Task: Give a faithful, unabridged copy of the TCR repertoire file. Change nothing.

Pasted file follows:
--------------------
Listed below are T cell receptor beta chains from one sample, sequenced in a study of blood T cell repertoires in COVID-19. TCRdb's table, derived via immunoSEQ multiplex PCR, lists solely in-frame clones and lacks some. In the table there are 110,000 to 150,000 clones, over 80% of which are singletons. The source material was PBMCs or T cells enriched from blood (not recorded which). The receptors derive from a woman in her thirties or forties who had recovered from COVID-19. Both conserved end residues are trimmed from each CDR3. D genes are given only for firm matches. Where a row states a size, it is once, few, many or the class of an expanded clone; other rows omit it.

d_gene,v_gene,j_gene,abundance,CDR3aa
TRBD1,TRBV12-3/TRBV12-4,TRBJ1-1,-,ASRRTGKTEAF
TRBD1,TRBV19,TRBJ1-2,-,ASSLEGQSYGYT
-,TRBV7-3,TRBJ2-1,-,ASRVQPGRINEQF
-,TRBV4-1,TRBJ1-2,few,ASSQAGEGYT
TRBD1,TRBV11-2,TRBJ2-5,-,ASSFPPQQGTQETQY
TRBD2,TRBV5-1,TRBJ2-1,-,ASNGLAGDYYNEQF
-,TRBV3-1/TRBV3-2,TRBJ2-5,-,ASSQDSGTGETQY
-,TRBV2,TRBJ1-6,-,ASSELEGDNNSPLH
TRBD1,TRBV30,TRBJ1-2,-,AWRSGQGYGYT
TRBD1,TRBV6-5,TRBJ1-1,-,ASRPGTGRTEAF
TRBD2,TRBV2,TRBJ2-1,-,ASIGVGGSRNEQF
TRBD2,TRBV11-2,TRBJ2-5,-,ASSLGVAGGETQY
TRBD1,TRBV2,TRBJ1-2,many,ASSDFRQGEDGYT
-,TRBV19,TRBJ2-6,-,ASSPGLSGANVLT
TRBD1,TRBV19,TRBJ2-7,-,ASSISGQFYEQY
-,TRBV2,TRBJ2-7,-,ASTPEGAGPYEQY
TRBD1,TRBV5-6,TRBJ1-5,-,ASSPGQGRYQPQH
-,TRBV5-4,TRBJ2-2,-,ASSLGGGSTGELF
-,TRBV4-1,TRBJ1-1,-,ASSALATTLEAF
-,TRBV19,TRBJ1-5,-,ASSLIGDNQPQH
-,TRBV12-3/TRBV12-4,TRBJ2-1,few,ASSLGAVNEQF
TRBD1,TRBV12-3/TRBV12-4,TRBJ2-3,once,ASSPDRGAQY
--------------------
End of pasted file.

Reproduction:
Listed below are T cell receptor beta chains from one sample, sequenced in a study of blood T cell repertoires in COVID-19. TCRdb's table, derived via immunoSEQ multiplex PCR, lists solely in-frame clones and lacks some. In the table there are 110,000 to 150,000 clones, over 80% of which are singletons. The source material was PBMCs or T cells enriched from blood (not recorded which). The receptors derive from a woman in her thirties or forties who had recovered from COVID-19. Both conserved end residues are trimmed from each CDR3. D genes are given only for firm matches. Where a row states a size, it is once, few, many or the class of an expanded clone; other rows omit it.

d_gene,v_gene,j_gene,abundance,CDR3aa
TRBD1,TRBV12-3/TRBV12-4,TRBJ1-1,-,ASRRTGKTEAF
TRBD1,TRBV19,TRBJ1-2,-,ASSLEGQSYGYT
-,TRBV7-3,TRBJ2-1,-,ASRVQPGRINEQF
-,TRBV4-1,TRBJ1-2,few,ASSQAGEGYT
TRBD1,TRBV11-2,TRBJ2-5,-,ASSFPPQQGTQETQY
TRBD2,TRBV5-1,TRBJ2-1,-,ASNGLAGDYYNEQF
-,TRBV3-1/TRBV3-2,TRBJ2-5,-,ASSQDSGTGETQY
-,TRBV2,TRBJ1-6,-,ASSELEGDNNSPLH
TRBD1,TRBV30,TRBJ1-2,-,AWRSGQGYGYT
TRBD1,TRBV6-5,TRBJ1-1,-,ASRPGTGRTEAF
TRBD2,TRBV2,TRBJ2-1,-,ASIGVGGSRNEQF
TRBD2,TRBV11-2,TRBJ2-5,-,ASSLGVAGGETQY
TRBD1,TRBV2,TRBJ1-2,many,ASSDFRQGEDGYT
-,TRBV19,TRBJ2-6,-,ASSPGLSGANVLT
TRBD1,TRBV19,TRBJ2-7,-,ASSISGQFYEQY
-,TRBV2,TRBJ2-7,-,ASTPEGAGPYEQY
TRBD1,TRBV5-6,TRBJ1-5,-,ASSPGQGRYQPQH
-,TRBV5-4,TRBJ2-2,-,ASSLGGGSTGELF
-,TRBV4-1,TRBJ1-1,-,ASSALATTLEAF
-,TRBV19,TRBJ1-5,-,ASSLIGDNQPQH
-,TRBV12-3/TRBV12-4,TRBJ2-1,few,ASSLGAVNEQF
TRBD1,TRBV12-3/TRBV12-4,TRBJ2-3,once,ASSPDRGAQY